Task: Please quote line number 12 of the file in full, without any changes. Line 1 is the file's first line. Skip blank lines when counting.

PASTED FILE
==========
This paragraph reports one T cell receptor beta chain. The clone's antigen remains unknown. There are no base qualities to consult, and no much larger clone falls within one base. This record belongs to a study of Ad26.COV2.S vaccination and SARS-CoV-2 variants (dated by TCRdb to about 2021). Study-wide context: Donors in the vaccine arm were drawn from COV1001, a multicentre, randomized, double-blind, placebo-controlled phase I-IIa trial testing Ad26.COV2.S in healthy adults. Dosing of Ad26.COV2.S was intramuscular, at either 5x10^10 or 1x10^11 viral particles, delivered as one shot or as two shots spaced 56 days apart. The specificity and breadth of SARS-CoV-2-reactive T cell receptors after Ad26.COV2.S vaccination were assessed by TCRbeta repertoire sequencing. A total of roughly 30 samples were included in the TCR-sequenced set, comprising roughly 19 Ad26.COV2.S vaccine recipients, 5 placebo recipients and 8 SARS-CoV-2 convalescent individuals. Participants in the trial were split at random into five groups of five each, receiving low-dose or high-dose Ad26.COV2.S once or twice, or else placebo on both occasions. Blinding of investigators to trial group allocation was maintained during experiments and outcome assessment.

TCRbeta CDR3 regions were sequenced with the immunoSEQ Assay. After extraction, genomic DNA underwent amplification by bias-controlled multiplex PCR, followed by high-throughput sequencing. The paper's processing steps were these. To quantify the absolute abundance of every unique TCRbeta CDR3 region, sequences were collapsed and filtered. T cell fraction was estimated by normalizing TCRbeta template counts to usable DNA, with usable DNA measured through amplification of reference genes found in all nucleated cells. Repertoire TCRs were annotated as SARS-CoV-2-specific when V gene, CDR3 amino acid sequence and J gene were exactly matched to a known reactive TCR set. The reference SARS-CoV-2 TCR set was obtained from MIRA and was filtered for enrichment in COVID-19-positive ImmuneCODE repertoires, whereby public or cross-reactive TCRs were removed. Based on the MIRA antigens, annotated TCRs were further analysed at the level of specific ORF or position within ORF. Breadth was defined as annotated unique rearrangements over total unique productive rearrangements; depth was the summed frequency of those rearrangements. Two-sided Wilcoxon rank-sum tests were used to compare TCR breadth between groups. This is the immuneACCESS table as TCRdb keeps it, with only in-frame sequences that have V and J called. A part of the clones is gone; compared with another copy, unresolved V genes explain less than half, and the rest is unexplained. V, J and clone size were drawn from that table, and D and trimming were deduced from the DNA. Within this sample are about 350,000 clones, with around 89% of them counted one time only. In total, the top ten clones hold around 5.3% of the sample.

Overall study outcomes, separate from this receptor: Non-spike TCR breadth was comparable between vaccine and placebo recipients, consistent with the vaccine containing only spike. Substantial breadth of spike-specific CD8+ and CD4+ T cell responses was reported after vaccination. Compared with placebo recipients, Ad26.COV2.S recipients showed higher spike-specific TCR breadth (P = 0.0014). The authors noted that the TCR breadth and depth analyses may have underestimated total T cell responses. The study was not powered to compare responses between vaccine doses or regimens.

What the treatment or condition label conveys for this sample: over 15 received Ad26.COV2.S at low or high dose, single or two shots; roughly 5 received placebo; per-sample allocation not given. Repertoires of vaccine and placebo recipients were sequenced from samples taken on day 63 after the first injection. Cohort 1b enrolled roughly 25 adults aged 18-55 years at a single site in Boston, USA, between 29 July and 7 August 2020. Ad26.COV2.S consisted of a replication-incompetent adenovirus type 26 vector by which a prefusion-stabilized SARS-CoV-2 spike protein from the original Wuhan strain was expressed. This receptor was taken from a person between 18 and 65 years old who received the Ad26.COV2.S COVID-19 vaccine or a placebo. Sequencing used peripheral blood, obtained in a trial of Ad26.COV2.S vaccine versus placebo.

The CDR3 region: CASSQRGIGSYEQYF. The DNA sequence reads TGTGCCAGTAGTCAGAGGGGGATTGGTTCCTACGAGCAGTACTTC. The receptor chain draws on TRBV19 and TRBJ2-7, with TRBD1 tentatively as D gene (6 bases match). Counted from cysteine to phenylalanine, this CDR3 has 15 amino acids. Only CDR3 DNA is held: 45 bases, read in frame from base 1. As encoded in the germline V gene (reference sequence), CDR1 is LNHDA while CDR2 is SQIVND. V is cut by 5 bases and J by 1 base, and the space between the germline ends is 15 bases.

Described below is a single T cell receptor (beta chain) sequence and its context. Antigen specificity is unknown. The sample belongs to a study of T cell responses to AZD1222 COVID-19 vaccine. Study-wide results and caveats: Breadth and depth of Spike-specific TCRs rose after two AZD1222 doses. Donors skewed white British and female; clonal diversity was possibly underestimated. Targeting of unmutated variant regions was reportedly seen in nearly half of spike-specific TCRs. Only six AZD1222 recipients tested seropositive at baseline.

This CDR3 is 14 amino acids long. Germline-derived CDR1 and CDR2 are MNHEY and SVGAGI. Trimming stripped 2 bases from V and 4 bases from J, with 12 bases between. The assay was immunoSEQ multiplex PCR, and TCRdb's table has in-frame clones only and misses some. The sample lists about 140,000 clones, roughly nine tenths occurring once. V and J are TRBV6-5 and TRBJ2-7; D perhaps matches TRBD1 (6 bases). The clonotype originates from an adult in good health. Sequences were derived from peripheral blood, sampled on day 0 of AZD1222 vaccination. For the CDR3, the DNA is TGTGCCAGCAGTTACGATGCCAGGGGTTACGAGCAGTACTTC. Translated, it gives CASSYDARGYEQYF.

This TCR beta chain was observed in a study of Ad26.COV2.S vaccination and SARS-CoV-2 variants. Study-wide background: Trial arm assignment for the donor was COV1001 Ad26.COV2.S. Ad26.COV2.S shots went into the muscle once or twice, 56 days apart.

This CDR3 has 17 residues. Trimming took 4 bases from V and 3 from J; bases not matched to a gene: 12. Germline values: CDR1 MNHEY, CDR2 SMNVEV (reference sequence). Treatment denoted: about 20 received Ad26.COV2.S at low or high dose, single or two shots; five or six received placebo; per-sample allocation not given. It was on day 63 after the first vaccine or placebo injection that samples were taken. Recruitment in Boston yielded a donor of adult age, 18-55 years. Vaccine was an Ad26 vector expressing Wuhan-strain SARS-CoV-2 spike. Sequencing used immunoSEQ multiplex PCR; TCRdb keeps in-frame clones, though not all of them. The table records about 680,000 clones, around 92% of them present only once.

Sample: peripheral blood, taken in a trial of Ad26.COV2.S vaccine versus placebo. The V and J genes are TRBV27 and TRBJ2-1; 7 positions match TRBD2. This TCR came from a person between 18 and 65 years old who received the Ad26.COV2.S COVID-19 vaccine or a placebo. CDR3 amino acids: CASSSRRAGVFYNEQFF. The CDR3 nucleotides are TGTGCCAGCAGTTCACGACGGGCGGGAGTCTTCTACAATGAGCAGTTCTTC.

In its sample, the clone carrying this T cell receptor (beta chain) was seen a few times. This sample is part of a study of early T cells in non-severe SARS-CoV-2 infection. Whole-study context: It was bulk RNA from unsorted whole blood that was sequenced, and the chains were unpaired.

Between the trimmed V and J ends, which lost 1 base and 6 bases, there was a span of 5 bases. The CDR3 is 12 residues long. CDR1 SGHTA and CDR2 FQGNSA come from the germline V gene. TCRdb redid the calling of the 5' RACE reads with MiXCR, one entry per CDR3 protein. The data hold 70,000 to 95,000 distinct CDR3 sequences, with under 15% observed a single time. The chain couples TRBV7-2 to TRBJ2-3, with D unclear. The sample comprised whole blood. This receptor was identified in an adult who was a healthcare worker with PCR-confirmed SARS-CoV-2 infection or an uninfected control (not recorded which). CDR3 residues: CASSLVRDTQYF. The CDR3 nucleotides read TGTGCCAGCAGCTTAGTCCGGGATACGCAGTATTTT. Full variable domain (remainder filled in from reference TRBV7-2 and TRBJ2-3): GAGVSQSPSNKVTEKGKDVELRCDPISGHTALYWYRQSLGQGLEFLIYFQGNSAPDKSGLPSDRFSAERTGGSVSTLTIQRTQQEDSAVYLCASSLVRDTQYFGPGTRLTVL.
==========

Between the trimmed V and J ends, which lost 1 base and 6 bases, there was a span of 5 bases. The CDR3 is 12 residues long. CDR1 SGHTA and CDR2 FQGNSA come from the germline V gene. TCRdb redid the calling of the 5' RACE reads with MiXCR, one entry per CDR3 protein. The data hold 70,000 to 95,000 distinct CDR3 sequences, with under 15% observed a single time. The chain couples TRBV7-2 to TRBJ2-3, with D unclear. The sample comprised whole blood. This receptor was identified in an adult who was a healthcare worker with PCR-confirmed SARS-CoV-2 infection or an uninfected control (not recorded which). CDR3 residues: CASSLVRDTQYF. The CDR3 nucleotides read TGTGCCAGCAGCTTAGTCCGGGATACGCAGTATTTT. Full variable domain (remainder filled in from reference TRBV7-2 and TRBJ2-3): GAGVSQSPSNKVTEKGKDVELRCDPISGHTALYWYRQSLGQGLEFLIYFQGNSAPDKSGLPSDRFSAERTGGSVSTLTIQRTQQEDSAVYLCASSLVRDTQYFGPGTRLTVL.